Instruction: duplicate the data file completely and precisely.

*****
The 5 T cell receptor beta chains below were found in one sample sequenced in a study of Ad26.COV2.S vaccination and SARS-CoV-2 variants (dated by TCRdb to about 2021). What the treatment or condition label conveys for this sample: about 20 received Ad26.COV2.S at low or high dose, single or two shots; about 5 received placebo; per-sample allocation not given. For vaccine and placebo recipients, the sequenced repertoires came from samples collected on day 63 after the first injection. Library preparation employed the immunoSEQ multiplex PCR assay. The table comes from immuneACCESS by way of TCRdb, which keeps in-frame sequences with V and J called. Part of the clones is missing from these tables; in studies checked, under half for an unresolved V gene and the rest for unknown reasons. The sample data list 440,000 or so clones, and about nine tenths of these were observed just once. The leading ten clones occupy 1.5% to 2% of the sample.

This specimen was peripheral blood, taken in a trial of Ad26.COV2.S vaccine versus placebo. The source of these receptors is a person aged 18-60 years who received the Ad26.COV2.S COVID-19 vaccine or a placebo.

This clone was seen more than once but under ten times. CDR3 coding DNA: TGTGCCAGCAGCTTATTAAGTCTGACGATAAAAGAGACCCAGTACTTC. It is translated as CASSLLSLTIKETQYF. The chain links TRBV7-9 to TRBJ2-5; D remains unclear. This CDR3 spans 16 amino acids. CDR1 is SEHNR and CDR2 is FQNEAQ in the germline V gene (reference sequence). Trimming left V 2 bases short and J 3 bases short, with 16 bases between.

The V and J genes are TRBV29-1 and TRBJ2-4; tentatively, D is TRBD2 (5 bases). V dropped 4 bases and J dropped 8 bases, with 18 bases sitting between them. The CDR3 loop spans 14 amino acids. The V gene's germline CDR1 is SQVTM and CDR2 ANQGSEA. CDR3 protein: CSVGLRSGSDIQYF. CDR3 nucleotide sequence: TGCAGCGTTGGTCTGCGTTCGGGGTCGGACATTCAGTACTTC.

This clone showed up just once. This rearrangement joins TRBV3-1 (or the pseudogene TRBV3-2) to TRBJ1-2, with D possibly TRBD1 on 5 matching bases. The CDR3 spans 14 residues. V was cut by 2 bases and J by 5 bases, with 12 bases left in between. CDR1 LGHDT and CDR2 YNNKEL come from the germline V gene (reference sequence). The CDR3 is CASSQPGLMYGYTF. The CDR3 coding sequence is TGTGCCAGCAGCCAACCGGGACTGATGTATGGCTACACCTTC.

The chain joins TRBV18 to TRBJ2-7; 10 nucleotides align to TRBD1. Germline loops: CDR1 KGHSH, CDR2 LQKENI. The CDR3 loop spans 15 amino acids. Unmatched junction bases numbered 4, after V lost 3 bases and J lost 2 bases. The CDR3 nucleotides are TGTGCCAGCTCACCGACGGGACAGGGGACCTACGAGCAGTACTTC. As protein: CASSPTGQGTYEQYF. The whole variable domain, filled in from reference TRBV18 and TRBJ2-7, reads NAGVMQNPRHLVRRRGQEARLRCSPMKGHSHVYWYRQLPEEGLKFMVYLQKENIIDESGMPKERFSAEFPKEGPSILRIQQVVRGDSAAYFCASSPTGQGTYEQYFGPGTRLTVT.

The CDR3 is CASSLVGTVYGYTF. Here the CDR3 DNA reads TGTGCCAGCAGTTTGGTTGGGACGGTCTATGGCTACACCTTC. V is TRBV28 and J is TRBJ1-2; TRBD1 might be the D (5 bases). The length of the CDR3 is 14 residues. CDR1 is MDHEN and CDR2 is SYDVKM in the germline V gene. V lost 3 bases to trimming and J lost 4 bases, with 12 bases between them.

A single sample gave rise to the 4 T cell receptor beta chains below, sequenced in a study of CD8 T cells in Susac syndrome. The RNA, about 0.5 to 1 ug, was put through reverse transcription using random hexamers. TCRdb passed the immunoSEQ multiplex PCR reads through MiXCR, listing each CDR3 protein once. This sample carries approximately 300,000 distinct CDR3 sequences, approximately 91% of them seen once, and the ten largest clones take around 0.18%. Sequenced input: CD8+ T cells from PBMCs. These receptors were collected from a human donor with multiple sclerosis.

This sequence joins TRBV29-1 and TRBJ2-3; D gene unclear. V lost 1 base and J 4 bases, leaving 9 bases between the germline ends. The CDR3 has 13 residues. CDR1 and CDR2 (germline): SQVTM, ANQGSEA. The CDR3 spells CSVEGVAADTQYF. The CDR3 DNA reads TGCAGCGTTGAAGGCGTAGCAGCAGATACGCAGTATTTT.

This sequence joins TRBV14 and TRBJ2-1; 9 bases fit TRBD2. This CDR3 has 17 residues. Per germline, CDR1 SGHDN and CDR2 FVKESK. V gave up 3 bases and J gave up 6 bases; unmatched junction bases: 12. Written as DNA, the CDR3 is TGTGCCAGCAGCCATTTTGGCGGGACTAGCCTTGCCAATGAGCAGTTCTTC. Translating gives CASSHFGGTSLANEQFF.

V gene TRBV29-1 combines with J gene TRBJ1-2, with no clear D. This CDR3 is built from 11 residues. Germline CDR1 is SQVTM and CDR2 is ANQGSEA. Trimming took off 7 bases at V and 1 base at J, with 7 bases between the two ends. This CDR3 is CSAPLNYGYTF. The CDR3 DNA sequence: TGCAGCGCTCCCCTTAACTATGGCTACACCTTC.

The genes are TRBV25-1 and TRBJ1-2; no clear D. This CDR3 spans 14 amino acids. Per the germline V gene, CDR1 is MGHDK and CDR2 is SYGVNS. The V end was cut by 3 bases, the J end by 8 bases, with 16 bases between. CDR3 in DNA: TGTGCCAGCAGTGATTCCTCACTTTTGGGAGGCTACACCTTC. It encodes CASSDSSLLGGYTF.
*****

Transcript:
The 5 T cell receptor beta chains below were found in one sample sequenced in a study of Ad26.COV2.S vaccination and SARS-CoV-2 variants (dated by TCRdb to about 2021). What the treatment or condition label conveys for this sample: about 20 received Ad26.COV2.S at low or high dose, single or two shots; about 5 received placebo; per-sample allocation not given. For vaccine and placebo recipients, the sequenced repertoires came from samples collected on day 63 after the first injection. Library preparation employed the immunoSEQ multiplex PCR assay. The table comes from immuneACCESS by way of TCRdb, which keeps in-frame sequences with V and J called. Part of the clones is missing from these tables; in studies checked, under half for an unresolved V gene and the rest for unknown reasons. The sample data list 440,000 or so clones, and about nine tenths of these were observed just once. The leading ten clones occupy 1.5% to 2% of the sample.

This specimen was peripheral blood, taken in a trial of Ad26.COV2.S vaccine versus placebo. The source of these receptors is a person aged 18-60 years who received the Ad26.COV2.S COVID-19 vaccine or a placebo.

This clone was seen more than once but under ten times. CDR3 coding DNA: TGTGCCAGCAGCTTATTAAGTCTGACGATAAAAGAGACCCAGTACTTC. It is translated as CASSLLSLTIKETQYF. The chain links TRBV7-9 to TRBJ2-5; D remains unclear. This CDR3 spans 16 amino acids. CDR1 is SEHNR and CDR2 is FQNEAQ in the germline V gene (reference sequence). Trimming left V 2 bases short and J 3 bases short, with 16 bases between.

The V and J genes are TRBV29-1 and TRBJ2-4; tentatively, D is TRBD2 (5 bases). V dropped 4 bases and J dropped 8 bases, with 18 bases sitting between them. The CDR3 loop spans 14 amino acids. The V gene's germline CDR1 is SQVTM and CDR2 ANQGSEA. CDR3 protein: CSVGLRSGSDIQYF. CDR3 nucleotide sequence: TGCAGCGTTGGTCTGCGTTCGGGGTCGGACATTCAGTACTTC.

This clone showed up just once. This rearrangement joins TRBV3-1 (or the pseudogene TRBV3-2) to TRBJ1-2, with D possibly TRBD1 on 5 matching bases. The CDR3 spans 14 residues. V was cut by 2 bases and J by 5 bases, with 12 bases left in between. CDR1 LGHDT and CDR2 YNNKEL come from the germline V gene (reference sequence). The CDR3 is CASSQPGLMYGYTF. The CDR3 coding sequence is TGTGCCAGCAGCCAACCGGGACTGATGTATGGCTACACCTTC.

The chain joins TRBV18 to TRBJ2-7; 10 nucleotides align to TRBD1. Germline loops: CDR1 KGHSH, CDR2 LQKENI. The CDR3 loop spans 15 amino acids. Unmatched junction bases numbered 4, after V lost 3 bases and J lost 2 bases. The CDR3 nucleotides are TGTGCCAGCTCACCGACGGGACAGGGGACCTACGAGCAGTACTTC. As protein: CASSPTGQGTYEQYF. The whole variable domain, filled in from reference TRBV18 and TRBJ2-7, reads NAGVMQNPRHLVRRRGQEARLRCSPMKGHSHVYWYRQLPEEGLKFMVYLQKENIIDESGMPKERFSAEFPKEGPSILRIQQVVRGDSAAYFCASSPTGQGTYEQYFGPGTRLTVT.

The CDR3 is CASSLVGTVYGYTF. Here the CDR3 DNA reads TGTGCCAGCAGTTTGGTTGGGACGGTCTATGGCTACACCTTC. V is TRBV28 and J is TRBJ1-2; TRBD1 might be the D (5 bases). The length of the CDR3 is 14 residues. CDR1 is MDHEN and CDR2 is SYDVKM in the germline V gene. V lost 3 bases to trimming and J lost 4 bases, with 12 bases between them.

A single sample gave rise to the 4 T cell receptor beta chains below, sequenced in a study of CD8 T cells in Susac syndrome. The RNA, about 0.5 to 1 ug, was put through reverse transcription using random hexamers. TCRdb passed the immunoSEQ multiplex PCR reads through MiXCR, listing each CDR3 protein once. This sample carries approximately 300,000 distinct CDR3 sequences, approximately 91% of them seen once, and the ten largest clones take around 0.18%. Sequenced input: CD8+ T cells from PBMCs. These receptors were collected from a human donor with multiple sclerosis.

This sequence joins TRBV29-1 and TRBJ2-3; D gene unclear. V lost 1 base and J 4 bases, leaving 9 bases between the germline ends. The CDR3 has 13 residues. CDR1 and CDR2 (germline): SQVTM, ANQGSEA. The CDR3 spells CSVEGVAADTQYF. The CDR3 DNA reads TGCAGCGTTGAAGGCGTAGCAGCAGATACGCAGTATTTT.

This sequence joins TRBV14 and TRBJ2-1; 9 bases fit TRBD2. This CDR3 has 17 residues. Per germline, CDR1 SGHDN and CDR2 FVKESK. V gave up 3 bases and J gave up 6 bases; unmatched junction bases: 12. Written as DNA, the CDR3 is TGTGCCAGCAGCCATTTTGGCGGGACTAGCCTTGCCAATGAGCAGTTCTTC. Translating gives CASSHFGGTSLANEQFF.

V gene TRBV29-1 combines with J gene TRBJ1-2, with no clear D. This CDR3 is built from 11 residues. Germline CDR1 is SQVTM and CDR2 is ANQGSEA. Trimming took off 7 bases at V and 1 base at J, with 7 bases between the two ends. This CDR3 is CSAPLNYGYTF. The CDR3 DNA sequence: TGCAGCGCTCCCCTTAACTATGGCTACACCTTC.

The genes are TRBV25-1 and TRBJ1-2; no clear D. This CDR3 spans 14 amino acids. Per the germline V gene, CDR1 is MGHDK and CDR2 is SYGVNS. The V end was cut by 3 bases, the J end by 8 bases, with 16 bases between. CDR3 in DNA: TGTGCCAGCAGTGATTCCTCACTTTTGGGAGGCTACACCTTC. It encodes CASSDSSLLGGYTF.